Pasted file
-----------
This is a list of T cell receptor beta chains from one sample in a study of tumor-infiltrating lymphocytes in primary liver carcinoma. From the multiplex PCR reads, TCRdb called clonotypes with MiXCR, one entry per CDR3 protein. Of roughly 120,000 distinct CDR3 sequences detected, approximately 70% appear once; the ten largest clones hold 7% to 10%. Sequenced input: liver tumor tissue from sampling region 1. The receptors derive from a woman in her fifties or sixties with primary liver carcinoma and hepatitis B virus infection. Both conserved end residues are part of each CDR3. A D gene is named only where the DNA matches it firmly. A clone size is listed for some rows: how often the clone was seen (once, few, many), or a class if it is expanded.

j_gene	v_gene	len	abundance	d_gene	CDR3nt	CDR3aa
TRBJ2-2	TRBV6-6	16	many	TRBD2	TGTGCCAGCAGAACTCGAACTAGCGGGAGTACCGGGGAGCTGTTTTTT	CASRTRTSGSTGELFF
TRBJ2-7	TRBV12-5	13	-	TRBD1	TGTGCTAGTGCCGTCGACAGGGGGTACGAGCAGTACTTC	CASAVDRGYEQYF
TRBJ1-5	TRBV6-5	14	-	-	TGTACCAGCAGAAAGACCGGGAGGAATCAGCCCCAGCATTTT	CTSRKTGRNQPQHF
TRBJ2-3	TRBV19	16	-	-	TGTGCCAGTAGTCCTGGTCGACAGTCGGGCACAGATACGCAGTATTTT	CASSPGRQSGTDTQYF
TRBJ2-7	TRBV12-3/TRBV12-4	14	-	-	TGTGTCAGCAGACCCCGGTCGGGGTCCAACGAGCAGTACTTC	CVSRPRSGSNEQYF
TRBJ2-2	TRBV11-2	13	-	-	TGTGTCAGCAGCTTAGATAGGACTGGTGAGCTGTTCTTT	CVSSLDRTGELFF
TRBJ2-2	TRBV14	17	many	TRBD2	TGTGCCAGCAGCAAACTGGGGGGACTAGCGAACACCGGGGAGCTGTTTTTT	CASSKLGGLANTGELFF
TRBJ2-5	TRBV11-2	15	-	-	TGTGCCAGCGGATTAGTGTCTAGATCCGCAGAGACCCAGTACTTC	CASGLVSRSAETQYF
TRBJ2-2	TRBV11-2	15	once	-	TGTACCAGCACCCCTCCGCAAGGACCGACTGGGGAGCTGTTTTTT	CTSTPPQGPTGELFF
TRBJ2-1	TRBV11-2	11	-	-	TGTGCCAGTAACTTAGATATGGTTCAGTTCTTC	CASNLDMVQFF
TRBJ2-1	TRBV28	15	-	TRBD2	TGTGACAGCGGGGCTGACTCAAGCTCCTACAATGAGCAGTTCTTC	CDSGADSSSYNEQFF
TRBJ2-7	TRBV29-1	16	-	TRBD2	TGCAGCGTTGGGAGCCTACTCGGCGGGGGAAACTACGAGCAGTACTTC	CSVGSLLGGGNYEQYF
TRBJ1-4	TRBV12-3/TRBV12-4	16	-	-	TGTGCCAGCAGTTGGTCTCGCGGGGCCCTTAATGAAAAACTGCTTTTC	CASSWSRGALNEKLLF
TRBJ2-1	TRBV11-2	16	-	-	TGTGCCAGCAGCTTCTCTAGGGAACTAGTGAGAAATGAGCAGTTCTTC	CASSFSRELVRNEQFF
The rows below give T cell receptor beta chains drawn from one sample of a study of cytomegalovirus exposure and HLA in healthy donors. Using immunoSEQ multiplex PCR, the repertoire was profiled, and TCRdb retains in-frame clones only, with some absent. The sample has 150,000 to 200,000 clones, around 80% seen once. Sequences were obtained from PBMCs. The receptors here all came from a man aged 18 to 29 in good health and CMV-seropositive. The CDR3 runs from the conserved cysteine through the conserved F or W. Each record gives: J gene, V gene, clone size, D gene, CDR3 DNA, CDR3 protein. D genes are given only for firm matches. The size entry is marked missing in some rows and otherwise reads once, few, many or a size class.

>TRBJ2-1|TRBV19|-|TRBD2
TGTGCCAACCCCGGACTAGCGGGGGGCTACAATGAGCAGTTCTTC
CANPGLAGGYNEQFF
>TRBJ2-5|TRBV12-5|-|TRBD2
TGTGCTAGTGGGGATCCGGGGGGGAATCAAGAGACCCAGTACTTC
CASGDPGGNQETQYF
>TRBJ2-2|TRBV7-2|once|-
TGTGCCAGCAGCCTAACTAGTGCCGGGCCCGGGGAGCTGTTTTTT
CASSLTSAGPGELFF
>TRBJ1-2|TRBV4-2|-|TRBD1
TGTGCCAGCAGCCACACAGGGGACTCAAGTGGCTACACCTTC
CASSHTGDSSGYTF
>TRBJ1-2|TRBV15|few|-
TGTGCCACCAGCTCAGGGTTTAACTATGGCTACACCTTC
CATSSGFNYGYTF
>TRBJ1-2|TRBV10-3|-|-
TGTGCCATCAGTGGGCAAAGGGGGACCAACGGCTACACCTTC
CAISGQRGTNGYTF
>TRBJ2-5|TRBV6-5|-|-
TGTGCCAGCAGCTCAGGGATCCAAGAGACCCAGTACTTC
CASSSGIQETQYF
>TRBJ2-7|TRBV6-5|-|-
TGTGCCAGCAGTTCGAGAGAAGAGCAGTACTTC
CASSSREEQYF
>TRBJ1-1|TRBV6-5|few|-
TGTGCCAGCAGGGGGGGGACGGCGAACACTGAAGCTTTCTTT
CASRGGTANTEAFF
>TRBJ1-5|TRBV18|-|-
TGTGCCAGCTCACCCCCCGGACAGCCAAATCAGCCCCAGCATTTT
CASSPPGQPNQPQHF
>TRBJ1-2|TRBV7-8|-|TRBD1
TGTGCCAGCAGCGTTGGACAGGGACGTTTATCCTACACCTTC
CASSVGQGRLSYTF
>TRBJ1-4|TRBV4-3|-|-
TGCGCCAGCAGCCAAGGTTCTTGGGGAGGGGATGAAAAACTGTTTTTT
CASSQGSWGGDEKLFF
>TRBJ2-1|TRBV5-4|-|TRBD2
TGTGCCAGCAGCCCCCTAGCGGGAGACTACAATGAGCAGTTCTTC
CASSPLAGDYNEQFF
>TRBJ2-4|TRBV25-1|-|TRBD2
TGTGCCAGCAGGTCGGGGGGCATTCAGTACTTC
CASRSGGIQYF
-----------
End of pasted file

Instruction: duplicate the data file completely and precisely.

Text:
This is a list of T cell receptor beta chains from one sample in a study of tumor-infiltrating lymphocytes in primary liver carcinoma. From the multiplex PCR reads, TCRdb called clonotypes with MiXCR, one entry per CDR3 protein. Of roughly 120,000 distinct CDR3 sequences detected, approximately 70% appear once; the ten largest clones hold 7% to 10%. Sequenced input: liver tumor tissue from sampling region 1. The receptors derive from a woman in her fifties or sixties with primary liver carcinoma and hepatitis B virus infection. Both conserved end residues are part of each CDR3. A D gene is named only where the DNA matches it firmly. A clone size is listed for some rows: how often the clone was seen (once, few, many), or a class if it is expanded.

j_gene	v_gene	len	abundance	d_gene	CDR3nt	CDR3aa
TRBJ2-2	TRBV6-6	16	many	TRBD2	TGTGCCAGCAGAACTCGAACTAGCGGGAGTACCGGGGAGCTGTTTTTT	CASRTRTSGSTGELFF
TRBJ2-7	TRBV12-5	13	-	TRBD1	TGTGCTAGTGCCGTCGACAGGGGGTACGAGCAGTACTTC	CASAVDRGYEQYF
TRBJ1-5	TRBV6-5	14	-	-	TGTACCAGCAGAAAGACCGGGAGGAATCAGCCCCAGCATTTT	CTSRKTGRNQPQHF
TRBJ2-3	TRBV19	16	-	-	TGTGCCAGTAGTCCTGGTCGACAGTCGGGCACAGATACGCAGTATTTT	CASSPGRQSGTDTQYF
TRBJ2-7	TRBV12-3/TRBV12-4	14	-	-	TGTGTCAGCAGACCCCGGTCGGGGTCCAACGAGCAGTACTTC	CVSRPRSGSNEQYF
TRBJ2-2	TRBV11-2	13	-	-	TGTGTCAGCAGCTTAGATAGGACTGGTGAGCTGTTCTTT	CVSSLDRTGELFF
TRBJ2-2	TRBV14	17	many	TRBD2	TGTGCCAGCAGCAAACTGGGGGGACTAGCGAACACCGGGGAGCTGTTTTTT	CASSKLGGLANTGELFF
TRBJ2-5	TRBV11-2	15	-	-	TGTGCCAGCGGATTAGTGTCTAGATCCGCAGAGACCCAGTACTTC	CASGLVSRSAETQYF
TRBJ2-2	TRBV11-2	15	once	-	TGTACCAGCACCCCTCCGCAAGGACCGACTGGGGAGCTGTTTTTT	CTSTPPQGPTGELFF
TRBJ2-1	TRBV11-2	11	-	-	TGTGCCAGTAACTTAGATATGGTTCAGTTCTTC	CASNLDMVQFF
TRBJ2-1	TRBV28	15	-	TRBD2	TGTGACAGCGGGGCTGACTCAAGCTCCTACAATGAGCAGTTCTTC	CDSGADSSSYNEQFF
TRBJ2-7	TRBV29-1	16	-	TRBD2	TGCAGCGTTGGGAGCCTACTCGGCGGGGGAAACTACGAGCAGTACTTC	CSVGSLLGGGNYEQYF
TRBJ1-4	TRBV12-3/TRBV12-4	16	-	-	TGTGCCAGCAGTTGGTCTCGCGGGGCCCTTAATGAAAAACTGCTTTTC	CASSWSRGALNEKLLF
TRBJ2-1	TRBV11-2	16	-	-	TGTGCCAGCAGCTTCTCTAGGGAACTAGTGAGAAATGAGCAGTTCTTC	CASSFSRELVRNEQFF
The rows below give T cell receptor beta chains drawn from one sample of a study of cytomegalovirus exposure and HLA in healthy donors. Using immunoSEQ multiplex PCR, the repertoire was profiled, and TCRdb retains in-frame clones only, with some absent. The sample has 150,000 to 200,000 clones, around 80% seen once. Sequences were obtained from PBMCs. The receptors here all came from a man aged 18 to 29 in good health and CMV-seropositive. The CDR3 runs from the conserved cysteine through the conserved F or W. Each record gives: J gene, V gene, clone size, D gene, CDR3 DNA, CDR3 protein. D genes are given only for firm matches. The size entry is marked missing in some rows and otherwise reads once, few, many or a size class.

>TRBJ2-1|TRBV19|-|TRBD2
TGTGCCAACCCCGGACTAGCGGGGGGCTACAATGAGCAGTTCTTC
CANPGLAGGYNEQFF
>TRBJ2-5|TRBV12-5|-|TRBD2
TGTGCTAGTGGGGATCCGGGGGGGAATCAAGAGACCCAGTACTTC
CASGDPGGNQETQYF
>TRBJ2-2|TRBV7-2|once|-
TGTGCCAGCAGCCTAACTAGTGCCGGGCCCGGGGAGCTGTTTTTT
CASSLTSAGPGELFF
>TRBJ1-2|TRBV4-2|-|TRBD1
TGTGCCAGCAGCCACACAGGGGACTCAAGTGGCTACACCTTC
CASSHTGDSSGYTF
>TRBJ1-2|TRBV15|few|-
TGTGCCACCAGCTCAGGGTTTAACTATGGCTACACCTTC
CATSSGFNYGYTF
>TRBJ1-2|TRBV10-3|-|-
TGTGCCATCAGTGGGCAAAGGGGGACCAACGGCTACACCTTC
CAISGQRGTNGYTF
>TRBJ2-5|TRBV6-5|-|-
TGTGCCAGCAGCTCAGGGATCCAAGAGACCCAGTACTTC
CASSSGIQETQYF
>TRBJ2-7|TRBV6-5|-|-
TGTGCCAGCAGTTCGAGAGAAGAGCAGTACTTC
CASSSREEQYF
>TRBJ1-1|TRBV6-5|few|-
TGTGCCAGCAGGGGGGGGACGGCGAACACTGAAGCTTTCTTT
CASRGGTANTEAFF
>TRBJ1-5|TRBV18|-|-
TGTGCCAGCTCACCCCCCGGACAGCCAAATCAGCCCCAGCATTTT
CASSPPGQPNQPQHF
>TRBJ1-2|TRBV7-8|-|TRBD1
TGTGCCAGCAGCGTTGGACAGGGACGTTTATCCTACACCTTC
CASSVGQGRLSYTF
>TRBJ1-4|TRBV4-3|-|-
TGCGCCAGCAGCCAAGGTTCTTGGGGAGGGGATGAAAAACTGTTTTTT
CASSQGSWGGDEKLFF
>TRBJ2-1|TRBV5-4|-|TRBD2
TGTGCCAGCAGCCCCCTAGCGGGAGACTACAATGAGCAGTTCTTC
CASSPLAGDYNEQFF
>TRBJ2-4|TRBV25-1|-|TRBD2
TGTGCCAGCAGGTCGGGGGGCATTCAGTACTTC
CASRSGGIQYF